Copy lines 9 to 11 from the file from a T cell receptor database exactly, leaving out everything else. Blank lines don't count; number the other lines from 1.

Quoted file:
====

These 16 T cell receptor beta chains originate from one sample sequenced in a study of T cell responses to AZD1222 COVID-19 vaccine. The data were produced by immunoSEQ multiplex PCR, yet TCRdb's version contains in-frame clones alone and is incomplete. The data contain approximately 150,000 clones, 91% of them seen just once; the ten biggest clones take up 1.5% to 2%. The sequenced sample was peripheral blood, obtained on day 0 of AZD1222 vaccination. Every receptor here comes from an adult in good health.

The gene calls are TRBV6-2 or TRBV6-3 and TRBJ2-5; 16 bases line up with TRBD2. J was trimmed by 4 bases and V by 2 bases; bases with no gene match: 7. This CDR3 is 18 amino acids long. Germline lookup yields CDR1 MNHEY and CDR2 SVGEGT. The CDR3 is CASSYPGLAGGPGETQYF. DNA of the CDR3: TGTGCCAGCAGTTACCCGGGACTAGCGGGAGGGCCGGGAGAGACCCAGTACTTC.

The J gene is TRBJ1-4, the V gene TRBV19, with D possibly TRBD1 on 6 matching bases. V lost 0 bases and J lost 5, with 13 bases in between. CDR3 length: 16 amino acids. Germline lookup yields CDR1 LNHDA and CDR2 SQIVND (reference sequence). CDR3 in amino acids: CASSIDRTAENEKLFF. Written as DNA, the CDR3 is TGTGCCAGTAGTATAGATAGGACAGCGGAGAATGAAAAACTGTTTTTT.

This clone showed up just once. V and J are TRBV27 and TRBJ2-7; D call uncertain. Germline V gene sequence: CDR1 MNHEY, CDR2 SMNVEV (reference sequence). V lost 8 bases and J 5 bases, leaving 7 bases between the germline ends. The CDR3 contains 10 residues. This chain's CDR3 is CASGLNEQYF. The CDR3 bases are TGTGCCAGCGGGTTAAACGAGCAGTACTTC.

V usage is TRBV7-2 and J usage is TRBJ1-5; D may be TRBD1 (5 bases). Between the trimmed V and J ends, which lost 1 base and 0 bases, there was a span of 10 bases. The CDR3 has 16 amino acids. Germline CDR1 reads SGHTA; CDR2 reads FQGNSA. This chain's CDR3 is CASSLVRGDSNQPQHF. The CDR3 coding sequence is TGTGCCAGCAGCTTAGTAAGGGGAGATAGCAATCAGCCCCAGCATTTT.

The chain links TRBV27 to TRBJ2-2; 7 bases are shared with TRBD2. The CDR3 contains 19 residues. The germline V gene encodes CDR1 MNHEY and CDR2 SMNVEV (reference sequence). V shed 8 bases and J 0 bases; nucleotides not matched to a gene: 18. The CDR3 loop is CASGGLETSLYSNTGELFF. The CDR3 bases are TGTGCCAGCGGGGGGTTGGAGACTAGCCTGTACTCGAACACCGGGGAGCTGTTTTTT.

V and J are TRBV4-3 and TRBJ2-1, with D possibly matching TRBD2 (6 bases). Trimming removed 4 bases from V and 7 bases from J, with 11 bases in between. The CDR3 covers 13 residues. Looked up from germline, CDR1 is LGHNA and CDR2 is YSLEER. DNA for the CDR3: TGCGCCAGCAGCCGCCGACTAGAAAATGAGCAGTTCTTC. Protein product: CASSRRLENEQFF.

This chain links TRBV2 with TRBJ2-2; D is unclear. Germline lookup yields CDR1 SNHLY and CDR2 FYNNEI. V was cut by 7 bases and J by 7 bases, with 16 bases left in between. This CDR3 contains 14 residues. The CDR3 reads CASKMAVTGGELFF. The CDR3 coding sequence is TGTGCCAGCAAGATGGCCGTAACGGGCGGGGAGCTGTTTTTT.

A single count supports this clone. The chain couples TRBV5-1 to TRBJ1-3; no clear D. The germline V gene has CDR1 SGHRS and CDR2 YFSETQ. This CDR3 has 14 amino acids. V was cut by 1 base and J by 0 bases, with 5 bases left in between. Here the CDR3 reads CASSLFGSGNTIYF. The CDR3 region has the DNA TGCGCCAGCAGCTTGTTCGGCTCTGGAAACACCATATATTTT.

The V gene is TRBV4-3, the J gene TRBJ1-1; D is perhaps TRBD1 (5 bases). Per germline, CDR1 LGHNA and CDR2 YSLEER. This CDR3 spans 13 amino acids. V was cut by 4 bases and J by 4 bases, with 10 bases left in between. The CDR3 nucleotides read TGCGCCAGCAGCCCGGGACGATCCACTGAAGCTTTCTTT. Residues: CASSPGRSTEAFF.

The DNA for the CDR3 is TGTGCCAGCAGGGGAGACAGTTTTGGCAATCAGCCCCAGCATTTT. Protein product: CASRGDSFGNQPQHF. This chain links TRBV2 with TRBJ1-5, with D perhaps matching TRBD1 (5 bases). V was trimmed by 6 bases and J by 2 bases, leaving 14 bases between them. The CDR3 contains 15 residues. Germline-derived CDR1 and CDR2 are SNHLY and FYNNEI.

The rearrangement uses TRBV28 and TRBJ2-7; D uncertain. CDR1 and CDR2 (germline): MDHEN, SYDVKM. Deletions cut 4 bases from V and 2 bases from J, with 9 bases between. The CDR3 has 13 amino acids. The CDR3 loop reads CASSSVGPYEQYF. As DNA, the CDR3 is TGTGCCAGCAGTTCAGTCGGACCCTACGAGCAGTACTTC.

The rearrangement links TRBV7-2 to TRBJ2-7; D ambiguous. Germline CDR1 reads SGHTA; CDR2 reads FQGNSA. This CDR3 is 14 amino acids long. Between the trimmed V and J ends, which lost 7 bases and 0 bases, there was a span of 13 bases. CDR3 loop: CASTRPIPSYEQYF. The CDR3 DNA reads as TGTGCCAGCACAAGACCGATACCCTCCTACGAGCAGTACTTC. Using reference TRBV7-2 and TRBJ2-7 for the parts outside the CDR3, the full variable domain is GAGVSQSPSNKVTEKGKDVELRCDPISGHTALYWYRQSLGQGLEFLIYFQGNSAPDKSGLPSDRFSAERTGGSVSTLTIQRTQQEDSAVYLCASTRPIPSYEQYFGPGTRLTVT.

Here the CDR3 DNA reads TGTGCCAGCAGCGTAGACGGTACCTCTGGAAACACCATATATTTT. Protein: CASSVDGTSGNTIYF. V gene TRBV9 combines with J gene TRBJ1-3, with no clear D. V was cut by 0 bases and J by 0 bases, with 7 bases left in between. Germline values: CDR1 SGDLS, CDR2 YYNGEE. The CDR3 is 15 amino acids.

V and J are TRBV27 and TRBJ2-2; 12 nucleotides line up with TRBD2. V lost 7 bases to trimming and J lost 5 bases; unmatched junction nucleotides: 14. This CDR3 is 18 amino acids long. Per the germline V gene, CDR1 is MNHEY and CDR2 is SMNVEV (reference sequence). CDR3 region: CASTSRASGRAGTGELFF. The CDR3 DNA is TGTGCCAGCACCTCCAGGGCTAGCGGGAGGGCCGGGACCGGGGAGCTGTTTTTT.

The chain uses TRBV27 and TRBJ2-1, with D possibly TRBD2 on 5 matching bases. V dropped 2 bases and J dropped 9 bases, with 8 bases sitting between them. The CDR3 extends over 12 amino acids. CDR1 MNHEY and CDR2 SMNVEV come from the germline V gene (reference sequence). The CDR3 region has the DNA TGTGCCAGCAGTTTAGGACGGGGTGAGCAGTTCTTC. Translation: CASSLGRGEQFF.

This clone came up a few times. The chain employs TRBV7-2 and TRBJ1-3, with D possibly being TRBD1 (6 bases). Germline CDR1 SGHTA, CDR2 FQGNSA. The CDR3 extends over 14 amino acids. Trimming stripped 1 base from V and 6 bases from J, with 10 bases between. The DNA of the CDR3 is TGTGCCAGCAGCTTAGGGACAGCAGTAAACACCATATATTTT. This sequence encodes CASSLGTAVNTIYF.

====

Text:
A single count supports this clone. The chain couples TRBV5-1 to TRBJ1-3; no clear D. The germline V gene has CDR1 SGHRS and CDR2 YFSETQ. This CDR3 has 14 amino acids. V was cut by 1 base and J by 0 bases, with 5 bases left in between. Here the CDR3 reads CASSLFGSGNTIYF. The CDR3 region has the DNA TGCGCCAGCAGCTTGTTCGGCTCTGGAAACACCATATATTTT.

The V gene is TRBV4-3, the J gene TRBJ1-1; D is perhaps TRBD1 (5 bases). Per germline, CDR1 LGHNA and CDR2 YSLEER. This CDR3 spans 13 amino acids. V was cut by 4 bases and J by 4 bases, with 10 bases left in between. The CDR3 nucleotides read TGCGCCAGCAGCCCGGGACGATCCACTGAAGCTTTCTTT. Residues: CASSPGRSTEAFF.

The DNA for the CDR3 is TGTGCCAGCAGGGGAGACAGTTTTGGCAATCAGCCCCAGCATTTT. Protein product: CASRGDSFGNQPQHF. This chain links TRBV2 with TRBJ1-5, with D perhaps matching TRBD1 (5 bases). V was trimmed by 6 bases and J by 2 bases, leaving 14 bases between them. The CDR3 contains 15 residues. Germline-derived CDR1 and CDR2 are SNHLY and FYNNEI.